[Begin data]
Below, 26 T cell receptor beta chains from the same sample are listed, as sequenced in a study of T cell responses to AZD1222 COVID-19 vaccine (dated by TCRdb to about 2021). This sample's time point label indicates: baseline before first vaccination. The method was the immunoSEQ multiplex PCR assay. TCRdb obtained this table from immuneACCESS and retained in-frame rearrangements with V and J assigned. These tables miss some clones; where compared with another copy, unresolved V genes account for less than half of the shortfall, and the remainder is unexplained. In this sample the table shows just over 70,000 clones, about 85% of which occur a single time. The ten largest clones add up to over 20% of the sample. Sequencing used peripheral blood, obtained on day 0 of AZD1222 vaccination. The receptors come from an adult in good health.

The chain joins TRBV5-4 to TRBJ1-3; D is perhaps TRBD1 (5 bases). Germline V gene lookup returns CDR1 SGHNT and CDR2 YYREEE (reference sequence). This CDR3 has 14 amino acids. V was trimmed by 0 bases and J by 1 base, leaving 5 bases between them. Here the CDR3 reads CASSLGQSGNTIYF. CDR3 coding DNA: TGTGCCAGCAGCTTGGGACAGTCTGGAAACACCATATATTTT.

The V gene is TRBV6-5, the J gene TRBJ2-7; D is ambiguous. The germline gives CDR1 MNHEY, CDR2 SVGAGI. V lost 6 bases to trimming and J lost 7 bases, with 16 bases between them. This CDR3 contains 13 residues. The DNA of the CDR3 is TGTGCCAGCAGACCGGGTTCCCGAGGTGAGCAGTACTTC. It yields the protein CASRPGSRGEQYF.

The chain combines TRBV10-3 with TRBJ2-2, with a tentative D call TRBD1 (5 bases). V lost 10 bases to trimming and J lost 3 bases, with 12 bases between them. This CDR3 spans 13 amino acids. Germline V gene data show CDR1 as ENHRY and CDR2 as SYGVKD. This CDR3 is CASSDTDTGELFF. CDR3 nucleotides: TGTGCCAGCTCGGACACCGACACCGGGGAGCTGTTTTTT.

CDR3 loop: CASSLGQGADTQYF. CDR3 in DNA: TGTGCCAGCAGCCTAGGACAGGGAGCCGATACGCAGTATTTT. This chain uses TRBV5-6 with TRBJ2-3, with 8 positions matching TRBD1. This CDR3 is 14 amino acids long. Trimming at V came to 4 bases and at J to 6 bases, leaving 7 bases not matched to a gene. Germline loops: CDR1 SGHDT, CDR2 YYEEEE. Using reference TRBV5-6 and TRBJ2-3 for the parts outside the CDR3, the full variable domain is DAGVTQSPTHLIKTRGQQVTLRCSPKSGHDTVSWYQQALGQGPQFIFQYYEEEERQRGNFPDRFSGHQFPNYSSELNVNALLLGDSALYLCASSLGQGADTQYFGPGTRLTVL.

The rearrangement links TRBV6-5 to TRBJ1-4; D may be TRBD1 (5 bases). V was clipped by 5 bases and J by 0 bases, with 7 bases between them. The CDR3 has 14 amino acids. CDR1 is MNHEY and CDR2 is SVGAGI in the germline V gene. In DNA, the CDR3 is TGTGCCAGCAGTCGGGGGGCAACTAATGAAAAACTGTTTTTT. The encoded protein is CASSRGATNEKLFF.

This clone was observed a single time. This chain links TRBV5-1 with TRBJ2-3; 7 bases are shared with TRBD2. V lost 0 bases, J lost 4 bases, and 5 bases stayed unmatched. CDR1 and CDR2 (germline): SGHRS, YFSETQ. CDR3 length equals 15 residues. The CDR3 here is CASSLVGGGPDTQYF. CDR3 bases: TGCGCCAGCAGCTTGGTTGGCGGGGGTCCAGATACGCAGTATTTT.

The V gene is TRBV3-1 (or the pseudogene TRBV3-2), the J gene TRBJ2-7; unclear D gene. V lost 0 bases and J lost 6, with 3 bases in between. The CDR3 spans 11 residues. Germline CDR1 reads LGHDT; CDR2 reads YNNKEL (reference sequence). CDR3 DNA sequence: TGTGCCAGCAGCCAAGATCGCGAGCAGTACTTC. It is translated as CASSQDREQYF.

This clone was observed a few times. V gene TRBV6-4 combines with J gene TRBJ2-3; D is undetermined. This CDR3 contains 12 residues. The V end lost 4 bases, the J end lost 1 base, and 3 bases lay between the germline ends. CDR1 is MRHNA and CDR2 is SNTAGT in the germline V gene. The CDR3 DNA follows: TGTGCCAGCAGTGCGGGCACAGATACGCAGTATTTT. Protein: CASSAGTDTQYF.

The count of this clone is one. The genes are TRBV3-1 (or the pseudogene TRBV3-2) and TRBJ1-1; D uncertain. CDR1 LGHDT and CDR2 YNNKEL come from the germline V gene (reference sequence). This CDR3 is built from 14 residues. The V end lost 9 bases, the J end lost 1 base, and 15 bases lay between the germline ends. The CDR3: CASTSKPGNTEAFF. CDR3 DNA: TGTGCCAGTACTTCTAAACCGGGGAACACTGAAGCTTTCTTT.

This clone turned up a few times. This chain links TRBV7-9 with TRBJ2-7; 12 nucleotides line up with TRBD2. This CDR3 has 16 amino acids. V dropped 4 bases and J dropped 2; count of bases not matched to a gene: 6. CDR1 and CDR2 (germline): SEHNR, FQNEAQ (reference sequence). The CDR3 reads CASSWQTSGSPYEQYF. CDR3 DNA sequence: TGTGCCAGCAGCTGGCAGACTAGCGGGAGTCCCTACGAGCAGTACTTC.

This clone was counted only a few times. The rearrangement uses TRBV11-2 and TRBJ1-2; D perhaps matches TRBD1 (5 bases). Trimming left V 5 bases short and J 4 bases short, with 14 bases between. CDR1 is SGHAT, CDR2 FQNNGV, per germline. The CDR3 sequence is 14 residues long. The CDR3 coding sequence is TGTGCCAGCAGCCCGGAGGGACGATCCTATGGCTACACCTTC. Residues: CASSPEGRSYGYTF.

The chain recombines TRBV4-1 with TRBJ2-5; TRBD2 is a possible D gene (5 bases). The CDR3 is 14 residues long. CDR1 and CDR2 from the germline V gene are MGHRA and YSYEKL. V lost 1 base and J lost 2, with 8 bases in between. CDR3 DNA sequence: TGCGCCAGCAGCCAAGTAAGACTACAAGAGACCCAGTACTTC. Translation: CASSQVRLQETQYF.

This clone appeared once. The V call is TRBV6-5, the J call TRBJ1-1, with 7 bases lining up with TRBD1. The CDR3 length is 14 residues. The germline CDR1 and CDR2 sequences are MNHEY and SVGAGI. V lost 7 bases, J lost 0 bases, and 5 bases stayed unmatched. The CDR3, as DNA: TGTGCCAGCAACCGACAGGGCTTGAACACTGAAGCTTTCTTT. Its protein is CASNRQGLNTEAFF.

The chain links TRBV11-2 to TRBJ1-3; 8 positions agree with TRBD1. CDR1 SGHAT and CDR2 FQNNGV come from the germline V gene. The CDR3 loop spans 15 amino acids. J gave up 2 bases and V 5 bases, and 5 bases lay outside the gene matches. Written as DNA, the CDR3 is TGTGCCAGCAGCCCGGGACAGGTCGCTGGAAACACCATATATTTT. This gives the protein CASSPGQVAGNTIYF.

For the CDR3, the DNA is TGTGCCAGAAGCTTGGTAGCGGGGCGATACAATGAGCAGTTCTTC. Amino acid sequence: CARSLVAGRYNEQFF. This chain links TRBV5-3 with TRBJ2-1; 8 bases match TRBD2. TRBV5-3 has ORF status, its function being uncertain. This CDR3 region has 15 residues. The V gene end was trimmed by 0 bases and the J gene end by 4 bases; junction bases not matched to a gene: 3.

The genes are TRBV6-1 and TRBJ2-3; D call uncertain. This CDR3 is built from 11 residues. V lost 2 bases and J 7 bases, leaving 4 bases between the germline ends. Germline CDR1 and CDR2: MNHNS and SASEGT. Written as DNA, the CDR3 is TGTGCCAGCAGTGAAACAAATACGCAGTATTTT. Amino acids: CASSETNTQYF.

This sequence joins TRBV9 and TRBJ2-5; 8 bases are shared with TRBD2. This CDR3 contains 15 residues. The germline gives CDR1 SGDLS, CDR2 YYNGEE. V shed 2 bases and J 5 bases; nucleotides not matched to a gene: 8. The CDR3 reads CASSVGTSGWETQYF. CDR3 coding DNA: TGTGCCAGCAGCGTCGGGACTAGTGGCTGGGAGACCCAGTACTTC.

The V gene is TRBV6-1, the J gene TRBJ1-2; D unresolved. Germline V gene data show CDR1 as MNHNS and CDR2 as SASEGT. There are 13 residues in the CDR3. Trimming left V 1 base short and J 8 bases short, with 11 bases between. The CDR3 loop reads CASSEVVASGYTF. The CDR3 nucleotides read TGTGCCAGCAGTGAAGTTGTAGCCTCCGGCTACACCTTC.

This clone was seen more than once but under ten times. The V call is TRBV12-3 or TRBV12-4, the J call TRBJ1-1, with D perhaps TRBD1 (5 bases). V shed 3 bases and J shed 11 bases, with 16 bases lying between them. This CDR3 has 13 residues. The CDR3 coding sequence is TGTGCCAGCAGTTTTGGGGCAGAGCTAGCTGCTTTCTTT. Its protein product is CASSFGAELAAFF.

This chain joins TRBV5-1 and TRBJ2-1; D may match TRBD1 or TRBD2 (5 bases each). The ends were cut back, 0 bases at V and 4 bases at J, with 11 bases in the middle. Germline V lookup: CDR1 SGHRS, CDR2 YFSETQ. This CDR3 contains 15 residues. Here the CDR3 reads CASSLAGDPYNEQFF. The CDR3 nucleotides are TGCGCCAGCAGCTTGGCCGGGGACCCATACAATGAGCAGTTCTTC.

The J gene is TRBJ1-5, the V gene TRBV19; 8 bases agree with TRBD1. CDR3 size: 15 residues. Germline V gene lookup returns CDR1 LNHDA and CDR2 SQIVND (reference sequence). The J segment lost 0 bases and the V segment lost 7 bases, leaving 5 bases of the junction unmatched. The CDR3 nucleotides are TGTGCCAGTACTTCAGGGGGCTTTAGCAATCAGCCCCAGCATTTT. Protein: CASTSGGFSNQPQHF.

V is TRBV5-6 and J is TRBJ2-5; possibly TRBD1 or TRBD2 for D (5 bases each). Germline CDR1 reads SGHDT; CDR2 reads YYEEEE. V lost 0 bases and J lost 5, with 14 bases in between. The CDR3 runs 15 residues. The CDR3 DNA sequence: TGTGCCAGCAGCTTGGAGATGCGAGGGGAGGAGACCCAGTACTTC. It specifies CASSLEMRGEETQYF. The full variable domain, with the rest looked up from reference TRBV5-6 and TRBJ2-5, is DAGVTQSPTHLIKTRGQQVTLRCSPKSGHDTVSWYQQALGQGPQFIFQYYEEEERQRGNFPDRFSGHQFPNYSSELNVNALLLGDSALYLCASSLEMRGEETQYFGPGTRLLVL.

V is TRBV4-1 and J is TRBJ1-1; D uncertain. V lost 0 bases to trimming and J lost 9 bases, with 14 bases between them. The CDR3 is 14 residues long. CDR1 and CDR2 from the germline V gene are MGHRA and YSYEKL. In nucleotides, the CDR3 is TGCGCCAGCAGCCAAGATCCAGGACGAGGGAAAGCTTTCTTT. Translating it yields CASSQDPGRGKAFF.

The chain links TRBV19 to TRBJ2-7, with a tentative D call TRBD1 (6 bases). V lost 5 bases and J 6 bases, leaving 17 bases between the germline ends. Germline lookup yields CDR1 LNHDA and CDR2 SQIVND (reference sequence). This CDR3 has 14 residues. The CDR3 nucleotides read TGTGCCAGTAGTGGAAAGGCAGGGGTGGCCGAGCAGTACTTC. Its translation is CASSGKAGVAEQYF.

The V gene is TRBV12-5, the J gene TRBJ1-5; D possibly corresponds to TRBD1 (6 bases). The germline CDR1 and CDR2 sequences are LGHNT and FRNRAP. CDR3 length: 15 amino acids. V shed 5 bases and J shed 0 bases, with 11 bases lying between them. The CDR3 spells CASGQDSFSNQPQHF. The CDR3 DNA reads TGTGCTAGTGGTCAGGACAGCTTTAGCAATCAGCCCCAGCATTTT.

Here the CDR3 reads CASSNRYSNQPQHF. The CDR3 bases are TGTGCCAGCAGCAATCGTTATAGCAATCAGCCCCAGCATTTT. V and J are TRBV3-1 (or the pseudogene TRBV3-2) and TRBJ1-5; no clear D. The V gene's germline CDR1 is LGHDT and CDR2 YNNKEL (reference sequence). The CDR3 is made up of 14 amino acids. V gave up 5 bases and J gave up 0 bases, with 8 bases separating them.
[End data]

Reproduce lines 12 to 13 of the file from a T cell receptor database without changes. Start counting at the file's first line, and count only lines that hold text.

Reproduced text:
This clone was counted only a few times. The rearrangement uses TRBV11-2 and TRBJ1-2; D perhaps matches TRBD1 (5 bases). Trimming left V 5 bases short and J 4 bases short, with 14 bases between. CDR1 is SGHAT, CDR2 FQNNGV, per germline. The CDR3 sequence is 14 residues long. The CDR3 coding sequence is TGTGCCAGCAGCCCGGAGGGACGATCCTATGGCTACACCTTC. Residues: CASSPEGRSYGYTF.

The chain recombines TRBV4-1 with TRBJ2-5; TRBD2 is a possible D gene (5 bases). The CDR3 is 14 residues long. CDR1 and CDR2 from the germline V gene are MGHRA and YSYEKL. V lost 1 base and J lost 2, with 8 bases in between. CDR3 DNA sequence: TGCGCCAGCAGCCAAGTAAGACTACAAGAGACCCAGTACTTC. Translation: CASSQVRLQETQYF.